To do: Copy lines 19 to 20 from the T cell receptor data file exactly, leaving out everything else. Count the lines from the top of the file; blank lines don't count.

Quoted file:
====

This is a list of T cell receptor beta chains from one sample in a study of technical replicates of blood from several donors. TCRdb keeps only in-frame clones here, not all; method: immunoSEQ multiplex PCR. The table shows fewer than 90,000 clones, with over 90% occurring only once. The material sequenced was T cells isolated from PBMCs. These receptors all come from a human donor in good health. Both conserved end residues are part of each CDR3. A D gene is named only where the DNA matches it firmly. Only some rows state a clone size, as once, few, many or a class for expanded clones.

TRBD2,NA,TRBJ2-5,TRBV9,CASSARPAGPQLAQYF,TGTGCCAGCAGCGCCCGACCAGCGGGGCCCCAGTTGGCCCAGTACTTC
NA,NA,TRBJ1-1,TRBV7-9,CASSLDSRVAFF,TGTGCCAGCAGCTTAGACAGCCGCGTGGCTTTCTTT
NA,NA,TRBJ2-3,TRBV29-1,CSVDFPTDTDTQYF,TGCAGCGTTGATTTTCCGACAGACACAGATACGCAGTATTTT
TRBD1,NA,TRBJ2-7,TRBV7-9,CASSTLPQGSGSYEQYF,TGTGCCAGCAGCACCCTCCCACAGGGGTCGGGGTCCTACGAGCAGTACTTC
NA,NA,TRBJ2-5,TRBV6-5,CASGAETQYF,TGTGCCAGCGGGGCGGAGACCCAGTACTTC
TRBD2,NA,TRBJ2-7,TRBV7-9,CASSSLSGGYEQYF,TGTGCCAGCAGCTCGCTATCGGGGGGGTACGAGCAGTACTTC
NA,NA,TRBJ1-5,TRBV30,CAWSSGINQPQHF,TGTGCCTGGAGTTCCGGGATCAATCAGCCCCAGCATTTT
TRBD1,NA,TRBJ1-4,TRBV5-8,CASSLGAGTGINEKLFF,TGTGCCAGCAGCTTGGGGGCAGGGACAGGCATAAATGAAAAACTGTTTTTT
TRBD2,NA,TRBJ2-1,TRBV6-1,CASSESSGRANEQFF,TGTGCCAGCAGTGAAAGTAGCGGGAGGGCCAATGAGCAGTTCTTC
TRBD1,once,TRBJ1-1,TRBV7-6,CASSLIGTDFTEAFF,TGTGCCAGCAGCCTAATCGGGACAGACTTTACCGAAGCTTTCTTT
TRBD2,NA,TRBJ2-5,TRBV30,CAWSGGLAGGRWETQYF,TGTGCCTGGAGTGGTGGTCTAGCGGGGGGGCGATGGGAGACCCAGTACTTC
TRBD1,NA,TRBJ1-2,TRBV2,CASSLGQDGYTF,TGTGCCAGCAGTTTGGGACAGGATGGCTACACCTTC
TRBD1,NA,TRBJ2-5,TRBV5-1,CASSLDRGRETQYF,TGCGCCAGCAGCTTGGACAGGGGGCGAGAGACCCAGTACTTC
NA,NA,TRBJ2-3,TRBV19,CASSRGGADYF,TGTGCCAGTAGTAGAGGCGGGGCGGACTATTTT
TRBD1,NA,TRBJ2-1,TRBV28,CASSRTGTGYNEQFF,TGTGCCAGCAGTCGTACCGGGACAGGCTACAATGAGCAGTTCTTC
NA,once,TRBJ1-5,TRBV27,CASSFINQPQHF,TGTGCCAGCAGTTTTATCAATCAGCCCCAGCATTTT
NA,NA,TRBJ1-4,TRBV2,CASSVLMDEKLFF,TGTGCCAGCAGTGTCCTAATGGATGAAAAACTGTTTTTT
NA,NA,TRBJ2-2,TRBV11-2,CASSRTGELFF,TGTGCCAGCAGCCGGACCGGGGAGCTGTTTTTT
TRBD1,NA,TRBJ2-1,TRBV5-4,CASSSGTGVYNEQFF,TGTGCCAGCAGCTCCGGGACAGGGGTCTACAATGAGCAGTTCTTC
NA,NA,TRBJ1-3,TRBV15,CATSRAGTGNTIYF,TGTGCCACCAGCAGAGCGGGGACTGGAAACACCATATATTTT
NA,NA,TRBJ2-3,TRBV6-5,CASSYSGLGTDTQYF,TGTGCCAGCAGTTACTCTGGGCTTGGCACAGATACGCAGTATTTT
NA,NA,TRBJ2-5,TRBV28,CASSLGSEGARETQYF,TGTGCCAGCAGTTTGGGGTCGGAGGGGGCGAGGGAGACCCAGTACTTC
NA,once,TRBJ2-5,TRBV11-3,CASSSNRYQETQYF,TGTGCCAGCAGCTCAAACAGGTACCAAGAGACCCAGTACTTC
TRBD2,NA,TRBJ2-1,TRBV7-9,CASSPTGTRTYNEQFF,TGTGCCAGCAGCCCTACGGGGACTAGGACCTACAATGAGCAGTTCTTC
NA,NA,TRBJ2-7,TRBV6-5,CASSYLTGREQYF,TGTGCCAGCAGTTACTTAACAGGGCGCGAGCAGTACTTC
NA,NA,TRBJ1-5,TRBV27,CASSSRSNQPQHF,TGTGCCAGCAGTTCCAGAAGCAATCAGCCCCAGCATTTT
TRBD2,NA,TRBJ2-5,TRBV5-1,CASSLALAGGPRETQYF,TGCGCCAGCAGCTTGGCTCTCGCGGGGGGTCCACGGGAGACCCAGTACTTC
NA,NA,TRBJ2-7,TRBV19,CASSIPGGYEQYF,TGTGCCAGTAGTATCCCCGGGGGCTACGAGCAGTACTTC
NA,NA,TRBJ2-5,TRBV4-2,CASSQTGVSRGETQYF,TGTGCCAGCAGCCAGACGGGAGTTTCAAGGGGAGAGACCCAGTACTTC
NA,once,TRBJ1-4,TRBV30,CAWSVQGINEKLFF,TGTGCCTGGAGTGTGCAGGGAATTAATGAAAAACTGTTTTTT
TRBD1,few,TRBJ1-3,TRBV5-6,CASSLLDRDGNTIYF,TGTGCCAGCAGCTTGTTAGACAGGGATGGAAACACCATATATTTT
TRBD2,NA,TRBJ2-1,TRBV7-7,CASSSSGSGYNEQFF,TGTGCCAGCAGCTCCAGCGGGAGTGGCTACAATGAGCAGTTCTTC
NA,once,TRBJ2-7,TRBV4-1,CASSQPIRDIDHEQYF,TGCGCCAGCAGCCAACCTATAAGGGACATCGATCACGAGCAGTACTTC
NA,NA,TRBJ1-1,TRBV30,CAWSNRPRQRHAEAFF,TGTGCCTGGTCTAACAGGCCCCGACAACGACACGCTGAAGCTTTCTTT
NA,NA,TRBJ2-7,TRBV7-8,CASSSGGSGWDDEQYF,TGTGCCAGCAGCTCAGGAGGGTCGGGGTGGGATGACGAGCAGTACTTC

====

NA,NA,TRBJ2-2,TRBV11-2,CASSRTGELFF,TGTGCCAGCAGCCGGACCGGGGAGCTGTTTTTT
TRBD1,NA,TRBJ2-1,TRBV5-4,CASSSGTGVYNEQFF,TGTGCCAGCAGCTCCGGGACAGGGGTCTACAATGAGCAGTTCTTC